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Fig. 1 | Journal of Neuroinflammation

Fig. 1

From: Lipid and immune abnormalities causing age-dependent neurodegeneration and Parkinson’s disease

Fig. 1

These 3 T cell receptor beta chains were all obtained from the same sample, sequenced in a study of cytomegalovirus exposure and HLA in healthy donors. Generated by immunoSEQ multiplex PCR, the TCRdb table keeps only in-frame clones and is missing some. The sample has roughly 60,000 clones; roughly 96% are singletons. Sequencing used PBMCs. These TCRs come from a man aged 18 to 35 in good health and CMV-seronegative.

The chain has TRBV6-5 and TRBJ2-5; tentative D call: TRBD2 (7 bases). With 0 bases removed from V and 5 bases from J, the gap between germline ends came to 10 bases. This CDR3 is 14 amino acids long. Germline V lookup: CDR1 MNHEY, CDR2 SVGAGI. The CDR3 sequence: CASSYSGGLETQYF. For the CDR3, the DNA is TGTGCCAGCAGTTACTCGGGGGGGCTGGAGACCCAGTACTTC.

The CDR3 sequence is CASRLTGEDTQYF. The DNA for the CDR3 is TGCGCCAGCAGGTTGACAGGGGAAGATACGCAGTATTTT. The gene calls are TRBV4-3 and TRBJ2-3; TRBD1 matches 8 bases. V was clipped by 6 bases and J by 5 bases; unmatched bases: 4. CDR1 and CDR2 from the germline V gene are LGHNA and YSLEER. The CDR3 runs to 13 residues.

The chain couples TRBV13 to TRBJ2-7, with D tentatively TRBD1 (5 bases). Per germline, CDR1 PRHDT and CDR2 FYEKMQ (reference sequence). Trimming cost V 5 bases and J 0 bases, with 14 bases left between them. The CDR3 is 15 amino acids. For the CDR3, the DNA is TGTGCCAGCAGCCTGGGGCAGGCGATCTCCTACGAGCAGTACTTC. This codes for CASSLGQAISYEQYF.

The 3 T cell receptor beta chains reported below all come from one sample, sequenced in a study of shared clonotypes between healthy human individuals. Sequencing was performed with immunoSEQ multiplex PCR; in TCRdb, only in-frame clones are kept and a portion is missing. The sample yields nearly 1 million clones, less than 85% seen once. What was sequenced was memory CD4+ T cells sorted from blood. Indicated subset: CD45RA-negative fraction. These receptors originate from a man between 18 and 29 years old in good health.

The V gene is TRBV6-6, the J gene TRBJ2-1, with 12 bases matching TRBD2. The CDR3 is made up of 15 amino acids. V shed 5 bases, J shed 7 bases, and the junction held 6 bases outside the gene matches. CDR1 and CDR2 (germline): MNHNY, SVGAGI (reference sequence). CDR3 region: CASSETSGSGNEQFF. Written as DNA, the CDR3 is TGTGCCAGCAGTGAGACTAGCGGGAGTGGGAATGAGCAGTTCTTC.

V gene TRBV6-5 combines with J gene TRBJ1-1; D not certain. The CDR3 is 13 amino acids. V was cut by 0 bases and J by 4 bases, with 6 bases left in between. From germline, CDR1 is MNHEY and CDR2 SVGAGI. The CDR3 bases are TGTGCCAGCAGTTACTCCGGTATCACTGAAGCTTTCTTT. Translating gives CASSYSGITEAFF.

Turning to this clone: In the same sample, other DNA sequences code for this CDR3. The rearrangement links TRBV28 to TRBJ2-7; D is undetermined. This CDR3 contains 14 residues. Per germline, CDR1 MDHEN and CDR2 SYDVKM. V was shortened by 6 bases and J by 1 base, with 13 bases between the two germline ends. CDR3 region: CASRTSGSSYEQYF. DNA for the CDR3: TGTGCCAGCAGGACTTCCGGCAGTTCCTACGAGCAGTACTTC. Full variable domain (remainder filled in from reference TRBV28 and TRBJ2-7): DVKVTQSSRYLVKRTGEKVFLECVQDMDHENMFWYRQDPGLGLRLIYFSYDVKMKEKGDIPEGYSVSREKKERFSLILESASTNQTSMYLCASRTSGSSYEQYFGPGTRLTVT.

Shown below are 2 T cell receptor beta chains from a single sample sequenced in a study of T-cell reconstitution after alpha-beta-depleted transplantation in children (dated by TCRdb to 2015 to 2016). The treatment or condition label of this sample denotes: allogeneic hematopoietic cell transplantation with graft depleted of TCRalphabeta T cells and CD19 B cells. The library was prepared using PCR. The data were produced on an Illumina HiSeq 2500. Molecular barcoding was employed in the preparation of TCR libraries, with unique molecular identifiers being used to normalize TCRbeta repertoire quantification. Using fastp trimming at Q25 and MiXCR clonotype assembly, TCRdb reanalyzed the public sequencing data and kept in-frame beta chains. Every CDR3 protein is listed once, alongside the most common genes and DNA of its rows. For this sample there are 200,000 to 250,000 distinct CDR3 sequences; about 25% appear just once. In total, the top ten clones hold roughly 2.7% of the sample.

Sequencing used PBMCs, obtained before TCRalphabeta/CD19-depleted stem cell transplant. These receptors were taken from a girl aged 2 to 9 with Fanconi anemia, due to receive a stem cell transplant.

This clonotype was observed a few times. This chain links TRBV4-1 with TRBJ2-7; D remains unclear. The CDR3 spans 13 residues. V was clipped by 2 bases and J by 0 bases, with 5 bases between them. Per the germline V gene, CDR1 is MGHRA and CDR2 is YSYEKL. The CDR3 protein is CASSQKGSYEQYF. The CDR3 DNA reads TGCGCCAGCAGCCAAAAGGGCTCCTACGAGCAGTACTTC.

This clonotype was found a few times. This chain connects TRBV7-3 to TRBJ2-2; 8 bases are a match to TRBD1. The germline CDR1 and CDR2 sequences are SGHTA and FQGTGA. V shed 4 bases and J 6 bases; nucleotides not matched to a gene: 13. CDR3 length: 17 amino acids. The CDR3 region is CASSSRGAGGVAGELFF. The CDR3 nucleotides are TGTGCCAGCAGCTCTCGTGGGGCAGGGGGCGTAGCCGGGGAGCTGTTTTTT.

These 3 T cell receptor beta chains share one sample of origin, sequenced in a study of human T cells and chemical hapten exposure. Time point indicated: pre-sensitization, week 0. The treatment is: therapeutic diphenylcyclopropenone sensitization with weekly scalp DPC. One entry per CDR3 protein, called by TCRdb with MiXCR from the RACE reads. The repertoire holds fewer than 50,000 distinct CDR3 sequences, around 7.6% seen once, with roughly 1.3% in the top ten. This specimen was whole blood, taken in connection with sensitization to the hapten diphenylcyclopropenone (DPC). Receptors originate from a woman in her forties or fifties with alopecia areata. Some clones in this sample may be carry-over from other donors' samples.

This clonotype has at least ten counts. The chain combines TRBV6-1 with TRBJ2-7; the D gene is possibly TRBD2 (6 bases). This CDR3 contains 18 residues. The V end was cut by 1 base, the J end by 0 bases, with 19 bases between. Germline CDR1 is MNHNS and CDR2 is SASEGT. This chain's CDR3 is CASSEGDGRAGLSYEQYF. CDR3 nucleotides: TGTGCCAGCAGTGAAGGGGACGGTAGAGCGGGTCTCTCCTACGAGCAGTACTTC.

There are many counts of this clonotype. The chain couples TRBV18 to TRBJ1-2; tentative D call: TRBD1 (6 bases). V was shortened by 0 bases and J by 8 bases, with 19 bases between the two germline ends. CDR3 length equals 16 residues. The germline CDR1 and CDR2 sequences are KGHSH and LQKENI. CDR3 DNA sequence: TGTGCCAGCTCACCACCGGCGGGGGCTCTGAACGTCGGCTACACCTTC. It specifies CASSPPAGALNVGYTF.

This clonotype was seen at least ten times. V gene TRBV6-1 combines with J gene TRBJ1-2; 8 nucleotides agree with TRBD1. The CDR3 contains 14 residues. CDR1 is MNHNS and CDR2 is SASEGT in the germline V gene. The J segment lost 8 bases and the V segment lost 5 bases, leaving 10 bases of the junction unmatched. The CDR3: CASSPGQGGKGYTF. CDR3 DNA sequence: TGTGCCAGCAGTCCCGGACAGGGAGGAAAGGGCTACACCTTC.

Time and glycosphingolipid dose-dependent phenotypic disease expressions. GBA1 homozygous or compound heterozygous mutations cause Gaucher disease with onset in early life. Such mutations cause major reductions in glucocerebrosidase (GCase) enzymatic activity and massive accumulation of sphingolipid substrates (glucosylceramide and glucosylsphingosine), typically leading to fatal organ failures particularly of the liver and spleen. In the case of Parkinson’s disease (PD), with or without heterozygous GBA1 mutations, disease prevalence is in late life (above age 65) and approaches 1–3% of the population. In PD, GCase activity is typically reduced by ~ 50% in the brain and blood with a moderate elevation of glycosphingolipids. Data from post-mortem human brain tissue and in mouse brain also shows that GCase activity is gradually decreased in the brain during normal aging at levels that mirrors genetic GCase haploinsufficiency. Presumably, this contributes to increased risk in all humans with age for PD

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